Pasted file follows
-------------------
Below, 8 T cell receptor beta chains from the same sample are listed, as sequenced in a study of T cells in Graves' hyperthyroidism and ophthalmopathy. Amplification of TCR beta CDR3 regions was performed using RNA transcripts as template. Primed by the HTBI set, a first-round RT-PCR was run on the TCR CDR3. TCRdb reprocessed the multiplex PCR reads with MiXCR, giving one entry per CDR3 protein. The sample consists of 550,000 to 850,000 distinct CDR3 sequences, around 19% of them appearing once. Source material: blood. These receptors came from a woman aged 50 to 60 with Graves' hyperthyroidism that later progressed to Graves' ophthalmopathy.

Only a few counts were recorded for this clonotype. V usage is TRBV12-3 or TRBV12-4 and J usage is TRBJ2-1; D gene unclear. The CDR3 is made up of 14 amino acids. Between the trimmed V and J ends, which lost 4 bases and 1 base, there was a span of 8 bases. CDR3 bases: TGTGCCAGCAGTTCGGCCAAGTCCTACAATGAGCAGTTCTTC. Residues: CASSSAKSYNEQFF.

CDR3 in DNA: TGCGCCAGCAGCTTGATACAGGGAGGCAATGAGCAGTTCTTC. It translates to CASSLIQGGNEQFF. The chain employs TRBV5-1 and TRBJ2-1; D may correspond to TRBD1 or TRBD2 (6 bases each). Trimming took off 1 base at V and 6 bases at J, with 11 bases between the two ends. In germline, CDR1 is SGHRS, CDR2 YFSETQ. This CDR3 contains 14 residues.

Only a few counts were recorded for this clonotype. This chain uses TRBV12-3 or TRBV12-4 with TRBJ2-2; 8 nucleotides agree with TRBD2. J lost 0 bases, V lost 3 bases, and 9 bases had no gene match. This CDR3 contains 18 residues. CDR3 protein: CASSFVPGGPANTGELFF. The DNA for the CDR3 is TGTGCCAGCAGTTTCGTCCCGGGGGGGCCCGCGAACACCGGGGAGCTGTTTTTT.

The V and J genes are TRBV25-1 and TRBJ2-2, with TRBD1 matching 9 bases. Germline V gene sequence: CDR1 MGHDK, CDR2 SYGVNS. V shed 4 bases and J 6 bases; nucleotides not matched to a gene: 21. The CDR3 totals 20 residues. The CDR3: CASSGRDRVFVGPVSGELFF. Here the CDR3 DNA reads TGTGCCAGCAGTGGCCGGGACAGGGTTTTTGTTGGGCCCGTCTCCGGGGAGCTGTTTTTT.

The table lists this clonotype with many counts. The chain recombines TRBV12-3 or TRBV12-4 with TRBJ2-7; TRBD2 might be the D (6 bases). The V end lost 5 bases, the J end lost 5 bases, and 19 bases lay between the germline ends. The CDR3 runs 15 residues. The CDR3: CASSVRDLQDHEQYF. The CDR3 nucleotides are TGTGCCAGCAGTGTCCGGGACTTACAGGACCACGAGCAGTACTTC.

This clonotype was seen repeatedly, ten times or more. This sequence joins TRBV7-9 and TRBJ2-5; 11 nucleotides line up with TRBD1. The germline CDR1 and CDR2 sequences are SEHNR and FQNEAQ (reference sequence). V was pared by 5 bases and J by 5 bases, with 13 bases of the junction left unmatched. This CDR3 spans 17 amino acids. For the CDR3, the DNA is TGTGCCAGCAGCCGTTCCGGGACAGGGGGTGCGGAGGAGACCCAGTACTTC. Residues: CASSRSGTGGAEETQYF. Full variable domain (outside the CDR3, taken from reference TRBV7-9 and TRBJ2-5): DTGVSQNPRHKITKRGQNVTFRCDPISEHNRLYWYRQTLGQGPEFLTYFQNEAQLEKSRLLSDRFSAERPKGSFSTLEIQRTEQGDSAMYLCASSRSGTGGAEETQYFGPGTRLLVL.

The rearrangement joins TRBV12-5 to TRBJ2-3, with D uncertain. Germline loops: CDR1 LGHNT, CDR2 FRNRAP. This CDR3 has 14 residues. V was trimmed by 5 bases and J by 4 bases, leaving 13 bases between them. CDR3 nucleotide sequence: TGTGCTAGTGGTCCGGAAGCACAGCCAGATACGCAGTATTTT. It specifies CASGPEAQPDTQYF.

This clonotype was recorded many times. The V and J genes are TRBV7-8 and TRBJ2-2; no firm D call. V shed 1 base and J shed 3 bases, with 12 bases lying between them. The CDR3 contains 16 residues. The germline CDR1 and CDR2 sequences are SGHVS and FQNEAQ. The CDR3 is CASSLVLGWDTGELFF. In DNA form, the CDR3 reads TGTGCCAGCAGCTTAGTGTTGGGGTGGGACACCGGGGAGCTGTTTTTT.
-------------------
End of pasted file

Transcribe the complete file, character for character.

Below, 8 T cell receptor beta chains from the same sample are listed, as sequenced in a study of T cells in Graves' hyperthyroidism and ophthalmopathy. Amplification of TCR beta CDR3 regions was performed using RNA transcripts as template. Primed by the HTBI set, a first-round RT-PCR was run on the TCR CDR3. TCRdb reprocessed the multiplex PCR reads with MiXCR, giving one entry per CDR3 protein. The sample consists of 550,000 to 850,000 distinct CDR3 sequences, around 19% of them appearing once. Source material: blood. These receptors came from a woman aged 50 to 60 with Graves' hyperthyroidism that later progressed to Graves' ophthalmopathy.

Only a few counts were recorded for this clonotype. V usage is TRBV12-3 or TRBV12-4 and J usage is TRBJ2-1; D gene unclear. The CDR3 is made up of 14 amino acids. Between the trimmed V and J ends, which lost 4 bases and 1 base, there was a span of 8 bases. CDR3 bases: TGTGCCAGCAGTTCGGCCAAGTCCTACAATGAGCAGTTCTTC. Residues: CASSSAKSYNEQFF.

CDR3 in DNA: TGCGCCAGCAGCTTGATACAGGGAGGCAATGAGCAGTTCTTC. It translates to CASSLIQGGNEQFF. The chain employs TRBV5-1 and TRBJ2-1; D may correspond to TRBD1 or TRBD2 (6 bases each). Trimming took off 1 base at V and 6 bases at J, with 11 bases between the two ends. In germline, CDR1 is SGHRS, CDR2 YFSETQ. This CDR3 contains 14 residues.

Only a few counts were recorded for this clonotype. This chain uses TRBV12-3 or TRBV12-4 with TRBJ2-2; 8 nucleotides agree with TRBD2. J lost 0 bases, V lost 3 bases, and 9 bases had no gene match. This CDR3 contains 18 residues. CDR3 protein: CASSFVPGGPANTGELFF. The DNA for the CDR3 is TGTGCCAGCAGTTTCGTCCCGGGGGGGCCCGCGAACACCGGGGAGCTGTTTTTT.

The V and J genes are TRBV25-1 and TRBJ2-2, with TRBD1 matching 9 bases. Germline V gene sequence: CDR1 MGHDK, CDR2 SYGVNS. V shed 4 bases and J 6 bases; nucleotides not matched to a gene: 21. The CDR3 totals 20 residues. The CDR3: CASSGRDRVFVGPVSGELFF. Here the CDR3 DNA reads TGTGCCAGCAGTGGCCGGGACAGGGTTTTTGTTGGGCCCGTCTCCGGGGAGCTGTTTTTT.

The table lists this clonotype with many counts. The chain recombines TRBV12-3 or TRBV12-4 with TRBJ2-7; TRBD2 might be the D (6 bases). The V end lost 5 bases, the J end lost 5 bases, and 19 bases lay between the germline ends. The CDR3 runs 15 residues. The CDR3: CASSVRDLQDHEQYF. The CDR3 nucleotides are TGTGCCAGCAGTGTCCGGGACTTACAGGACCACGAGCAGTACTTC.

This clonotype was seen repeatedly, ten times or more. This sequence joins TRBV7-9 and TRBJ2-5; 11 nucleotides line up with TRBD1. The germline CDR1 and CDR2 sequences are SEHNR and FQNEAQ (reference sequence). V was pared by 5 bases and J by 5 bases, with 13 bases of the junction left unmatched. This CDR3 spans 17 amino acids. For the CDR3, the DNA is TGTGCCAGCAGCCGTTCCGGGACAGGGGGTGCGGAGGAGACCCAGTACTTC. Residues: CASSRSGTGGAEETQYF. Full variable domain (outside the CDR3, taken from reference TRBV7-9 and TRBJ2-5): DTGVSQNPRHKITKRGQNVTFRCDPISEHNRLYWYRQTLGQGPEFLTYFQNEAQLEKSRLLSDRFSAERPKGSFSTLEIQRTEQGDSAMYLCASSRSGTGGAEETQYFGPGTRLLVL.

The rearrangement joins TRBV12-5 to TRBJ2-3, with D uncertain. Germline loops: CDR1 LGHNT, CDR2 FRNRAP. This CDR3 has 14 residues. V was trimmed by 5 bases and J by 4 bases, leaving 13 bases between them. CDR3 nucleotide sequence: TGTGCTAGTGGTCCGGAAGCACAGCCAGATACGCAGTATTTT. It specifies CASGPEAQPDTQYF.

This clonotype was recorded many times. The V and J genes are TRBV7-8 and TRBJ2-2; no firm D call. V shed 1 base and J shed 3 bases, with 12 bases lying between them. The CDR3 contains 16 residues. The germline CDR1 and CDR2 sequences are SGHVS and FQNEAQ. The CDR3 is CASSLVLGWDTGELFF. In DNA form, the CDR3 reads TGTGCCAGCAGCTTAGTGTTGGGGTGGGACACCGGGGAGCTGTTTTTT.